Is Belfast about to out-rock the capital of grunge Seattle?
Belfast's thriving rock scene could be as big as the early 90s Seattle grunge phenomenon, according to a leading Northern Ireland record boss.
Andrew Ferris, the managing director of Smalltown America Records, believes Belfast — and Northern Ireland on the whole — is on the verge of a rock explosion similar to the grunge scene of Seattle in the 1990s.
The movement saw record labels from every corner of the Earth descend upon the US city in the hunt for the next Nirvana, whose breakthrough single Smells Like Teen Spirit became an anthem for a generation.
Grunge symbolised a seismic shift in rock music and spawned a multitude of bands like Alice In Chains, Mudhoney and Pearl Jam.
Now one of Northern Ireland’s leading music industry representatives has compared Belfast’s burgeoning music scene to that of Seattle’s in the late 80s/early 90s.
From the prickly punk tunes of Stiff Little Fingers to the indie anthems of Snow Patrol, Belfast has long been a breeding ground for musical talent, but Andrew Ferris says the current crop of young bands is the best yet and that Belfast is poised for a massive rock explosion.
Bands like And So I Watch You From Afar, General Fiasco and Cashier No 9 have caught the attention of Radio One music champions Zane Lowe and Huw Stephens while Fighting With Wire are due to release a new album with major US record label Atlantic this autumn.
Later this month five bands from Northern Ireland will lead a charge at the world’s oldest music festivals — Reading and Leeds — playing alongside the likes of Arcade Fire, Guns ‘n’ Roses, Queens Of The Stone Age and The Libertines.
Belfast alternative rock band LaFaro, who released their debut album on rock label Smalltown America earlier this year, are the latest outfit to sign up for the dual event, joining long-running festival favourites Ash, as well as General Fiasco, Two Door Cinema Club and Japanese Popstars.
Andrew said he couldn’t remember a time when so many bands from Northern Ireland had played such a massive festival.
And he said there was no reason why Belfast could not be “the next Seattle”.
“It’s a big deal to have five bands from here among the 100 acts or so playing Reading and Leeds,” he said.
“Not only is it a great representation number-wise, but it’s also a quality representation, with good, strong acts across multiple genres.
“I’ve been in the business for 20 years now and, to be honest, I think this is the best time for the local music scene.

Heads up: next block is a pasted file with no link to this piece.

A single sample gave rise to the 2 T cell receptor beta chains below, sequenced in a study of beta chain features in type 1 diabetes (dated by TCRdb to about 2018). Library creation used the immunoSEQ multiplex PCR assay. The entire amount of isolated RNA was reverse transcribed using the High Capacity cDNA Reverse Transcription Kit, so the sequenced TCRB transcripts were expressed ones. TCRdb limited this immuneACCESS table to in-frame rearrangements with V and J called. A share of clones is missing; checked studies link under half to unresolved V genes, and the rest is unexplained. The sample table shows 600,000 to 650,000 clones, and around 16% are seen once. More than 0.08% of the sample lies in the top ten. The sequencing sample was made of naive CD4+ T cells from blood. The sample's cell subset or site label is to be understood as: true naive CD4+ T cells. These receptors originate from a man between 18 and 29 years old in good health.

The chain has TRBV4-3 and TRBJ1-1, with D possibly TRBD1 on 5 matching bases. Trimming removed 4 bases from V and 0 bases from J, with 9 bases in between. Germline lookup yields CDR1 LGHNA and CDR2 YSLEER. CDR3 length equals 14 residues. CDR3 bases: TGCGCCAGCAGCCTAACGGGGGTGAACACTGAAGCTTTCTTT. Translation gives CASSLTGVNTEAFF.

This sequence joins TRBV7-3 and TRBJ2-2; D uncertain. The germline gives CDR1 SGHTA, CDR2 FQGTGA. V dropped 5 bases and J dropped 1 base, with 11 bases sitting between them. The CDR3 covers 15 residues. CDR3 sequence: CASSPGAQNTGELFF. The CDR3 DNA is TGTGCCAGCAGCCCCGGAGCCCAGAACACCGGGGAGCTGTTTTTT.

“The bands are producing commercially viable music, but with a punk spirit. They’re not holding back, they’re not waiting for someone to come along with a cheque, they’re just going for it themselves, and that combination of talent and passion is getting them noticed.
“There’s no reason at all why Belfast couldn’t be the next Seattle.
“When the grunge thing exploded there, every record label in the world descended upon the place looking for the next Nirvana. Why shouldn’t that happen here?”
Andrew said there were numerous reasons why the local music scene was so healthy.
“I think our musicians are more culturally confident now and are not afraid to sing with indigenous accents, inspired in some way by Snow Patrol’s Gary Lightbody,” he said.
“Also there’s a lot more support from local government and the infrastructure is much better. Music is now considered an exportable commodity.”
Seattle’s grunge scene of the late 1980s/early 1990s put the city on the international music map. With its roots in punk, heavy metal and indie rock, the movement centred round the city’s Sub Pop record label.
It became commercially successful due mainly to the release of Nirvana’s Nevermind and Pearl Jam’s Ten, but other bands of the era included Alice In Chains, Temple Of The Dog, Mudhoney, Soundgarden, Hammerbox, Green River and Mother Love Bone.
The death of grunge is said to have begun with the suicide of Nirvana’s Kurt Cobain in 1994.
Big hitters on the local scene
FIGHTING WITH WIRE — Derry-based band signed to Smalltown America but due to release album on US record label Atlantic later this year.
CASHIER No 9 — Belfast band with big local following and a favourite of Steve Lamacq and Gary Lightbody
AND SO I WATCH YOU FROM AFAR — headlined their own sold-out Ulster Hall gig last year.
GENERAL FIASCO — Magherafelt three-piece whose debut album was released on Infectious earlier this year.
TWO DOOR CINEMA CLUB — Festival faves, the Bangor electro-pop trio featured in the BBC’s Sound of 2010 Poll.
THE ANSWER — awardwinning Downpatrick rockers who have supported AC/DC and The Who.
CAT MALOJIAN — Electro-folk from Lurgan band that, at the personal request of Gary Lightbody, supported Snow Patrol at Ward Park in Bangor.